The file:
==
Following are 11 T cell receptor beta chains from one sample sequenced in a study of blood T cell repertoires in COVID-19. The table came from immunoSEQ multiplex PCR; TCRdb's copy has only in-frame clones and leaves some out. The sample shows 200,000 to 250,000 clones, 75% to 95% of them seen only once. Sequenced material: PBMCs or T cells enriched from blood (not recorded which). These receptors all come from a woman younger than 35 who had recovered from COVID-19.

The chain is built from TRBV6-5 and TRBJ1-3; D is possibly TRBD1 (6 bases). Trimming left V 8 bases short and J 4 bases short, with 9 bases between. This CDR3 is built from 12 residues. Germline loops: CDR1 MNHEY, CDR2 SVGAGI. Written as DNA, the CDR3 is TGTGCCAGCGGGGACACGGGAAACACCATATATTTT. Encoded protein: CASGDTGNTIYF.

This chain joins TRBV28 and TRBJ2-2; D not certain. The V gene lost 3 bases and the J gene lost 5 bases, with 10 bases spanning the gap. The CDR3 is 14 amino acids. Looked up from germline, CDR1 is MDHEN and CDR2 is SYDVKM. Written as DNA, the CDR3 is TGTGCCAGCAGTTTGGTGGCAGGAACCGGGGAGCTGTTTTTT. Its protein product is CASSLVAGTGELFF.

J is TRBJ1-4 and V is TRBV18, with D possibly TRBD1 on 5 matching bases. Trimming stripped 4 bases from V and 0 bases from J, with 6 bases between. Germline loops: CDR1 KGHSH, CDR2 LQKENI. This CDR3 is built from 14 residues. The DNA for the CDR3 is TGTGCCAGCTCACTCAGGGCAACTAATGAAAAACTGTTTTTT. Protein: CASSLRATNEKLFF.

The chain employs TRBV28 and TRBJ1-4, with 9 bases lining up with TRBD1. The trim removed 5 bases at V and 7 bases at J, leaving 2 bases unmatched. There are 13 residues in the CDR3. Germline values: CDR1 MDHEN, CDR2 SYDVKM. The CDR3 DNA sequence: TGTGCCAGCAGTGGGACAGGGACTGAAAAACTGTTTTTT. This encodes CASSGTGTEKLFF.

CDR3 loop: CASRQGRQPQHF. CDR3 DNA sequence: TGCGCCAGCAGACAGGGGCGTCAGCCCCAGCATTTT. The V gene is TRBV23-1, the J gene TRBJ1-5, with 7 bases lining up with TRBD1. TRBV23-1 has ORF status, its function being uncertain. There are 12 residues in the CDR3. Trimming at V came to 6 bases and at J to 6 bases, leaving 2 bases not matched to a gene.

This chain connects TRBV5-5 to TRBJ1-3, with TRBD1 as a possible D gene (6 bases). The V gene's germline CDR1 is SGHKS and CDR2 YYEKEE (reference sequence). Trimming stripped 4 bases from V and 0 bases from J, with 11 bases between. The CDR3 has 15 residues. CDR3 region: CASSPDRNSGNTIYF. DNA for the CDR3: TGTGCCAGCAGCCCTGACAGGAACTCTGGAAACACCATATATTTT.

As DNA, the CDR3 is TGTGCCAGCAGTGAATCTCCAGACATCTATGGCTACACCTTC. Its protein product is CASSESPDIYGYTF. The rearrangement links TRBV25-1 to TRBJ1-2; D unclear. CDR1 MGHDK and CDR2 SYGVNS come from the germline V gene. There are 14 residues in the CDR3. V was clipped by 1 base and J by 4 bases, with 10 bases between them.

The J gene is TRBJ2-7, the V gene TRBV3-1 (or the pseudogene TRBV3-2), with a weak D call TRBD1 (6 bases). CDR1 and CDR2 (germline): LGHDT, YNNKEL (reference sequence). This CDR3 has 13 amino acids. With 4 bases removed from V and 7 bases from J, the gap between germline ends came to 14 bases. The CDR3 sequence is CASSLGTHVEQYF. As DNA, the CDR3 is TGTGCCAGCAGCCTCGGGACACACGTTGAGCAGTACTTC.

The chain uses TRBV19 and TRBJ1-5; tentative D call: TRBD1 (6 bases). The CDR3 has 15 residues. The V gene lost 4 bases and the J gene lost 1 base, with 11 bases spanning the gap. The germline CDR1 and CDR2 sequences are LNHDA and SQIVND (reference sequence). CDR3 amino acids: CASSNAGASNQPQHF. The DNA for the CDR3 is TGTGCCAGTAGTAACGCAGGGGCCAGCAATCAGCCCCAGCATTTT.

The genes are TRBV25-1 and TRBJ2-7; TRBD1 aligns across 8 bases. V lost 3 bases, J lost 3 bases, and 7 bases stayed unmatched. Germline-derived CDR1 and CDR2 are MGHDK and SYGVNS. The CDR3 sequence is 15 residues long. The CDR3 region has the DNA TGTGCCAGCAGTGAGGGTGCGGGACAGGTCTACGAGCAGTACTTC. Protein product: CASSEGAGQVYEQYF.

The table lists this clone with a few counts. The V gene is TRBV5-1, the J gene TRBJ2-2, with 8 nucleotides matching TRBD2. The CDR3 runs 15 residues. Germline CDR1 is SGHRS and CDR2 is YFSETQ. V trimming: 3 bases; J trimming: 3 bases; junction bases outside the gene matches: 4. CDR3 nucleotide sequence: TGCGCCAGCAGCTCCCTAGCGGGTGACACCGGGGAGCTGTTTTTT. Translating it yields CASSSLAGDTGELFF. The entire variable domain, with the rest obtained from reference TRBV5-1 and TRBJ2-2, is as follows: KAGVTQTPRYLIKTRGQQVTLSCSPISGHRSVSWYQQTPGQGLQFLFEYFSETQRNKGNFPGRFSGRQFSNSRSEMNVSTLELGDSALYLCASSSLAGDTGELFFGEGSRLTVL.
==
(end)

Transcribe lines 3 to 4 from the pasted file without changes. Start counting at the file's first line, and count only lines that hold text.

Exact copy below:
This chain joins TRBV28 and TRBJ2-2; D not certain. The V gene lost 3 bases and the J gene lost 5 bases, with 10 bases spanning the gap. The CDR3 is 14 amino acids. Looked up from germline, CDR1 is MDHEN and CDR2 is SYDVKM. Written as DNA, the CDR3 is TGTGCCAGCAGTTTGGTGGCAGGAACCGGGGAGCTGTTTTTT. Its protein product is CASSLVAGTGELFF.

J is TRBJ1-4 and V is TRBV18, with D possibly TRBD1 on 5 matching bases. Trimming stripped 4 bases from V and 0 bases from J, with 6 bases between. Germline loops: CDR1 KGHSH, CDR2 LQKENI. This CDR3 is built from 14 residues. The DNA for the CDR3 is TGTGCCAGCTCACTCAGGGCAACTAATGAAAAACTGTTTTTT. Protein: CASSLRATNEKLFF.